Sunday, April 12, 2009
Jim Neely's Interstate Bar-B-Q in Memphis, TN
Even if you haven’t heard of Interstate Bar-B-Q, you probably have heard of the Neely Family or seen the Neelys on the Food Network and the Travel Channel. It all started with Jim Neely in 1972 at Interstate Barbecue. A successful insurance agency owner, Jim bought a grocery store in a bad neighborhood and transformed it into a barbecue institution. Over the years, his nephews started Neely’s Barbecue in Memphis and Nashville Tennessee, and he opened Jay Bee’s BBQ in California. Then nephew Pat and his wife Gina (Neely’s Bar-B-Que) got a TV show “Down Home with the Neelys” and the family name became nationally known.
But it all started at Interstate Bar-B-Q, and that’s the first place we headed on our tour of Memphis.
Actually, that’s not quite true. I had planned on doing Neely’s on the second day, but let’s just say JP and I had a little fun when we first arrived in Memphis. Here are two pieces of free advice:
1. Cozy Corner is located at 745 N. Parkway, not 745 S. Parkway. JP and I drove around for an hour trying to find Cozy Corner at the latter. If you have seen the scene in Vacation where Chevy Chase pulls up for directions in St. Louis, you have an idea of how we felt at the mythical 745 S. Parkway location.
2. Cozy Corner and Payne’s are closed on Mondays. It’s quite frustrating when you drive around for an hour risking your life at the wrong location, only to arrive at the right address and find it closed. It’s downright crushing to drive another twenty minutes or so to another location to find it closed as well. Live and learn.
When we pulled up to Interstate, I could have eaten the ass end of a rhino. Luckily they were serving delicious, delicious barbecue, so I was spared that experience.
Interstate is what barbecue should be about. Pickups and BMWs in the parking lot is always a good sign. Not to wax sentimental on you, but one of the great things about barbecue is that it brings people from all ages, races and socioeconomic backgrounds together. My nose welcomed the smell of pork barbecue, and we quickly sat down and placed our order of pork sandwiches, ribs and Interstate’s original, barbecue spaghetti.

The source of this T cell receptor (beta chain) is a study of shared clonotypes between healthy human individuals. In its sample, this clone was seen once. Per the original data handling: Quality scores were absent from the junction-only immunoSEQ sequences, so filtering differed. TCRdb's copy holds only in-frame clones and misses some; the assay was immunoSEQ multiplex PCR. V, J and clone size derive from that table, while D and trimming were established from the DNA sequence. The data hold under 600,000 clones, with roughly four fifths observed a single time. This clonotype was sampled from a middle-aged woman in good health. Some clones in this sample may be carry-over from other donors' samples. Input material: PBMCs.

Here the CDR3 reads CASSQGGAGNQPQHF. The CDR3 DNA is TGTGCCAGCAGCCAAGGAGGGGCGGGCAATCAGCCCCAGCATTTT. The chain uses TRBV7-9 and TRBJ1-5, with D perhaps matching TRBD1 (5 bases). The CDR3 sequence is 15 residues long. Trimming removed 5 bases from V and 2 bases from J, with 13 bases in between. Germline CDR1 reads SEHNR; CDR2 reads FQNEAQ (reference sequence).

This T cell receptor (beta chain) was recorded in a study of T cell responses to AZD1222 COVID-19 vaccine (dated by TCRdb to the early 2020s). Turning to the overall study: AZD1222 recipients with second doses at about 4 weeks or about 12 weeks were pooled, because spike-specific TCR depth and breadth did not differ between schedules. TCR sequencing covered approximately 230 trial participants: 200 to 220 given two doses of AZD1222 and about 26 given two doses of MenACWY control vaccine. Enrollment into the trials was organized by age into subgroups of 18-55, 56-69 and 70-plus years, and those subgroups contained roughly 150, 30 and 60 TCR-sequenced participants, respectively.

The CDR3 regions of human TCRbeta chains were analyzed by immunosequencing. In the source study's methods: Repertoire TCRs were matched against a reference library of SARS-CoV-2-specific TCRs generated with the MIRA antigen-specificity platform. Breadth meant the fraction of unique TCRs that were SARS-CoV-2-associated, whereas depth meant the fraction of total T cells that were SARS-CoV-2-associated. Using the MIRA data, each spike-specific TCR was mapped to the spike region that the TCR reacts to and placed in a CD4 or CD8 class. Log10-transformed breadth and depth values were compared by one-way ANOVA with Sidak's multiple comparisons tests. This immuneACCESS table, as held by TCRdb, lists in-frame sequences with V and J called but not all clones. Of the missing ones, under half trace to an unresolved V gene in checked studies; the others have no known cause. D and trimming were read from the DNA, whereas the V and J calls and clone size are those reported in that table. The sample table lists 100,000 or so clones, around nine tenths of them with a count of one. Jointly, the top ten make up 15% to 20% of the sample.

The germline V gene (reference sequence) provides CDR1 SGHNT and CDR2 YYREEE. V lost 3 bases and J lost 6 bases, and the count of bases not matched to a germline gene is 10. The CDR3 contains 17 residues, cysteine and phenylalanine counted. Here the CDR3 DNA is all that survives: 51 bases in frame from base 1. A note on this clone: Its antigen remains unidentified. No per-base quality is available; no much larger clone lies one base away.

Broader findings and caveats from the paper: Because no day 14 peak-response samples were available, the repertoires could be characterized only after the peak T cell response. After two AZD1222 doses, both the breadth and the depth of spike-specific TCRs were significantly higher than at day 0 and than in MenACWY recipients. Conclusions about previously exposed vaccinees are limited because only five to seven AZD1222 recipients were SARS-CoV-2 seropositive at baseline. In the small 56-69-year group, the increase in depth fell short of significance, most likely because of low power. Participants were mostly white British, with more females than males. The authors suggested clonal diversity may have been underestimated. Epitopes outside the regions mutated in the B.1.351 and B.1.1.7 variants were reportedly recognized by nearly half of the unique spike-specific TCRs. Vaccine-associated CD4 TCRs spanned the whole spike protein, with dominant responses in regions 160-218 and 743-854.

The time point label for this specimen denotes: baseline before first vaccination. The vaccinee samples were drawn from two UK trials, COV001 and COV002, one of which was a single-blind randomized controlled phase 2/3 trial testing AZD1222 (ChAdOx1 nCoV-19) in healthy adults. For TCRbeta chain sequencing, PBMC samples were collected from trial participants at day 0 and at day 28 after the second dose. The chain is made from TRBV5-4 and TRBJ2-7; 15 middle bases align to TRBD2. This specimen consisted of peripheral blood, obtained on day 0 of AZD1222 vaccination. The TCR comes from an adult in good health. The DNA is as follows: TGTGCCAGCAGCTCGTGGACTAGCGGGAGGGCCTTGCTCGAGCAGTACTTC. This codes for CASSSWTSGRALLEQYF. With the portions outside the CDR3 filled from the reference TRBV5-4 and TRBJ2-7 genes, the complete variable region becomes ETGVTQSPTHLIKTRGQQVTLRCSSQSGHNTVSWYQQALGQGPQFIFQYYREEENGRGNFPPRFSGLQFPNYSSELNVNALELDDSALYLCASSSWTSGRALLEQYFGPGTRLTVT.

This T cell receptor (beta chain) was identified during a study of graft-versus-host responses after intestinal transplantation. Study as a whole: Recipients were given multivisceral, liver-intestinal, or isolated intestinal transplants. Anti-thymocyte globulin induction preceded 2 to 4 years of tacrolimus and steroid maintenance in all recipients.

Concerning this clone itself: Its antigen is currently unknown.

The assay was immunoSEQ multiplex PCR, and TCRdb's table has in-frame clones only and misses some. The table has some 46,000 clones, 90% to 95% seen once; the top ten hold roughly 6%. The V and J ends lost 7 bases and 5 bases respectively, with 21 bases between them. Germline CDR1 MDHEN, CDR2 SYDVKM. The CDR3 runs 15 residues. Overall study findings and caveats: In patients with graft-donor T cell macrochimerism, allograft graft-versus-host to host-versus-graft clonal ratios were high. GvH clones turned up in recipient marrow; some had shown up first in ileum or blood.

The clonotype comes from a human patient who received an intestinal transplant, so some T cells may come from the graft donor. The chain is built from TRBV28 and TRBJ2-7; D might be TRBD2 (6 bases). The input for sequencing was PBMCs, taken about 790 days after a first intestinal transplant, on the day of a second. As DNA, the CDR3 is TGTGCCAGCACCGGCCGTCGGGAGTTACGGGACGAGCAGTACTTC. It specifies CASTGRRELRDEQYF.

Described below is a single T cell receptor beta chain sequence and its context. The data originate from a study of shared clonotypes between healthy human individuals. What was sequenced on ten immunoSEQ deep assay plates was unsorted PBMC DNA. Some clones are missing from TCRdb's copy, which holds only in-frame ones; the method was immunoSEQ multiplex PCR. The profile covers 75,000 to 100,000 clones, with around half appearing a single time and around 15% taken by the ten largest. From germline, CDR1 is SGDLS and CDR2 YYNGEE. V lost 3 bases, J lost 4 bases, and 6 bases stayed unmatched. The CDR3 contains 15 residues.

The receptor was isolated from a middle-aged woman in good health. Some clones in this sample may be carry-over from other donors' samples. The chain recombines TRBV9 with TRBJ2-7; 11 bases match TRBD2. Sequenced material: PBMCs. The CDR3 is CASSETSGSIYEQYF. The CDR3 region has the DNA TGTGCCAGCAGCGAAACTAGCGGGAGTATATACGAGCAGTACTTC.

The walls are adorned with pictures of celebrities and local civic leaders. We saw blues legends like BB King and Bobby “Blue” Bland, Mike Tyson (pre-facial tattoo) and our favorite M.C.Hammer.
The food came out and I was in heaven. The ribs are served wet, which isn’t a bad thing considering how good Jim Neely’s sauce is. While they were a little tough, they had a great flavor. The BBQ Spaghetti is an acquired taste, with probably a little too much sauce for the average person. But you have to try it, because it’s on the menu.
The star of the show is the pork sandwich, which comes with sauce and slaw on it. I can’t describe how good the combination of the smoky meat, slightly sweet sauce and crunchy slaw tastes. It’s otherworldly. It’s also pretty huge, so brace your self.
After we ate, I awkwardly poked my way around in the serving area to talk with Jim Neely, hoping to get a photo. After talking for a minute, I hesitantly asked if I could see his pits (the ones he cooks meat on). To my surprise, he graciously spent the next 20 minutes showing me and JP around the back of his restaurant. He proudly showed us the pits he had built specifically for the restaurant. He has two inside and more outside. He showed us the new additions to the restaurant and talked in generalities about the secrets to his success…how his pits keep the moisture locked in with the vapors from the dripping grease.
For a barbecue geek like me, having a personal tour of Interstate led by the Godfather of Memphis Barbecue is about as good as it gets. I know. I’m a little off.
Interstate had the best pork sandwich of the tour. My mouth waters just thinking about it.